Plan to reopen economy will fail if childcare not taken seriously

Gap created by childcare facility closure was assumed to be filled by family members

Primary school students arrive at school in The Hague, on May 11, 2020 as Primary schools, playgroups and childcare reopen amid the pandemic of the novel coronavirus (COVID-19).  (Photo by SEM VAN DER WAL/ANP/AFP via Getty Images)

Primary school students arrive at school in The Hague, on May 11, 2020 as Primary schools, playgroups and childcare reopen amid the pandemic of the novel coronavirus (COVID-19). (Photo by SEM VAN DER WAL/ANP/AFP via Getty Images)

 

Late on the evening of May 13th, Minister for Children and Youth Affairs Katherine Zappone announced that arrangements to provide childcare to essential healthcare staff had been abandoned.

That this announcement came two months after the Government ordered the closure of childcare facilities indicates the extent to which childcare remains a peripheral, private matter in Irish public policy.

On March 28th, the Government announced that everyone except those working in essential services should stay at home until May 18th. Although these essential services included “non-centre-based childcare for those providing essential services”, it seems clear at this juncture that there was little appreciation of the challenges of providing home-based childcare in the context of a pandemic. Notably, people could leave home for “vital family reasons, such as providing care to children”.

The working assumption appears to have been that the gap created by the closure of childcare facilities would be filled – as it always had been – by other family members, on an informal and unpaid basis. This assumption was made despite the fact that such informal care is often provided by grandparents – a group highly vulnerable to Covid-19 – and that creches were being closed because of the possibility that children were potential “super spreaders” of the virus.

Government clearly understood that “essential services” had to include services that were “necessary to support other essential services”. Indeed the Government action plan promised to “prioritise” childcare for essential workers – although without saying how it would do this.

Key workforce

Analysis by the Economic and Social Research Institute of Irish Labour Force Survey data shows just how important childcare services are to the fifth of the Irish workforce deemed essential by the Government:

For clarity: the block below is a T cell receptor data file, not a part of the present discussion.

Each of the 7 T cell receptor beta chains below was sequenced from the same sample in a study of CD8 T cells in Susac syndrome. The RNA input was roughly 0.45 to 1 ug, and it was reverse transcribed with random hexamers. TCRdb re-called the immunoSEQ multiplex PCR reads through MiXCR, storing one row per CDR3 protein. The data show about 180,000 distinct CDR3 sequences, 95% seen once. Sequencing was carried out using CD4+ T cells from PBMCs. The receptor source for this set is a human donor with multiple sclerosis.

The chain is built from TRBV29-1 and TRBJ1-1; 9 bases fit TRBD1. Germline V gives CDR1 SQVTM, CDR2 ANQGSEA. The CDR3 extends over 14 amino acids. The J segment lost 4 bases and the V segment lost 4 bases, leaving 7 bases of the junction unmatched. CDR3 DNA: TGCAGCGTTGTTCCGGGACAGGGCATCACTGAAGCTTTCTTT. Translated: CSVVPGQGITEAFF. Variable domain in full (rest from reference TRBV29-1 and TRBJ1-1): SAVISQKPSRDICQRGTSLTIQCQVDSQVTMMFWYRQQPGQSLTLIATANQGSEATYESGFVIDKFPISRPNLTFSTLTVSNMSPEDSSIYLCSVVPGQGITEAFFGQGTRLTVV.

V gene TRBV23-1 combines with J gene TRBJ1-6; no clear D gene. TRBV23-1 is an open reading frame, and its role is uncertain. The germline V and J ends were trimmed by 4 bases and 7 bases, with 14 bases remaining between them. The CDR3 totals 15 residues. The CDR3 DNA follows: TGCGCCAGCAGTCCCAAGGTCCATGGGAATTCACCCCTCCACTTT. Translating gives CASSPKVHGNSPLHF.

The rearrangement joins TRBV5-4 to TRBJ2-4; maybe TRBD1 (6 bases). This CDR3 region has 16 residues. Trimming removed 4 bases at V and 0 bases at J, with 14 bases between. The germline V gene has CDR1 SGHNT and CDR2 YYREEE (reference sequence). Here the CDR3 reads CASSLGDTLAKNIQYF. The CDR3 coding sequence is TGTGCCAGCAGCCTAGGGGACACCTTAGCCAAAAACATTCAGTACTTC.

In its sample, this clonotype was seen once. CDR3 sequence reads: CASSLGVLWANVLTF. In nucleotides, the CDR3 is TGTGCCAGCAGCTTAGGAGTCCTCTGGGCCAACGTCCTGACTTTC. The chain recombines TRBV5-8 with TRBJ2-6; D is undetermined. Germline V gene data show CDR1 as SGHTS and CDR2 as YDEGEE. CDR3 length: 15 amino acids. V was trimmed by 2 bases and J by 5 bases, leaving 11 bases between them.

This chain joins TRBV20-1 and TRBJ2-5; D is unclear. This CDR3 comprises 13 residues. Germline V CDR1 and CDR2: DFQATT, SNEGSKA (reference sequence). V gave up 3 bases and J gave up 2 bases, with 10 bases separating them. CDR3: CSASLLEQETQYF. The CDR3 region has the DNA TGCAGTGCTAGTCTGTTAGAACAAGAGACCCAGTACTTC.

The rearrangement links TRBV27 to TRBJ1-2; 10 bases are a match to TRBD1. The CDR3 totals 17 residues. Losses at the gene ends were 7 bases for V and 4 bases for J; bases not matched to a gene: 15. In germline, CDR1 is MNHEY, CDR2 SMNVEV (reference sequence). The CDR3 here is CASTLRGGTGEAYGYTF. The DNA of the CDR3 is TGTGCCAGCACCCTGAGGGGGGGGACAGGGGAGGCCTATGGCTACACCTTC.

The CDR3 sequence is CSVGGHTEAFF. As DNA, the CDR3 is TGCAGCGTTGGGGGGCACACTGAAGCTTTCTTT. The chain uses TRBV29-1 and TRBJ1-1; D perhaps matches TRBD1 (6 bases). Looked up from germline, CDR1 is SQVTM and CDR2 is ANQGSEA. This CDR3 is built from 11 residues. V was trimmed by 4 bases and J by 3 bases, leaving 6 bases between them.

- Almost seven in 10 are women, with women accounting for eight in 10 employees in the relevant health sectors;

- More than half of essential employees have children; 43 per cent are part of a couple, while 9 per cent parent alone;

- Of the couples with children, about eight in 10 have a partner who also works; about a fifth have a partner who is also an essential employee;

- Lone parenthood among essential employees is nearly twice the rate among employees overall (5 per cent) – 9 per cent of retail employees and 14 per cent of “other health employees” (eg healthcare assistants, hospital orderlies, pharmacy aides and medical imaging assistants) parent alone;

- Approximately two-thirds of essential employees have a child younger than 14, with health professionals and those in defence and the armed forces most likely to have children under six;

- About 14 per cent of essential employees are not Irish nationals, and are therefore less likely to be able to rely on family members for informal childcare;

- Many essential employees are relatively low-paid – they have a very limited capacity to pay for additional childcare in order to do work that we regard as essential.

It is hard to account for such a significant policy failure.

The statement issued by the Department of Children and Youth Affairs indicates that lack of insurance cover was a significant factor driving low uptake – only six childcare providers applied to participate in the scheme. But insurance cover for Covid-19-related claims has been an issue in a number of sectors since the crisis began.

Little consideration

Childcare regulations protect both children and staff; how these would be implemented in the context of a home-based programme should surely have formed part of considerations from the outset. And not for the first time, little consideration appears to have been given to how the childcare needs of the predominantly female, 27,000-strong childcare workforce might be addressed.

The childcare needs of essential employees were to be prioritised. It is difficult to square the idea that meat-processing plants – where health and safety guidance was clearly not being followed – were kept open, while childcare provision for healthcare staff was delayed and then abandoned.

It is difficult to understand why currently empty schools were not used to provide childcare, as has been the case in other countries. It is difficult to understand how childcare staff were expected to take on this task when it remains – even at the increased rate of €15 an hour – low paid work, and when they have no insurance cover for Covid-19 related claims.

The failure to put in place any provision for these employees does not inspire confidence about how the needs of non-essential employees might be addressed. But any plan to reopen the economy will fail unless this issue is treated as seriously as other key aspects of the response to Covid-19.

It’s time to recognise that childcare is an essential service. Zappone needs a new plan to provide safe childcare for all Ireland’s workers. Urgently.

Camille Loftus is an adjunct lecturer at Trinity College Dublin’s school of social work and social policy

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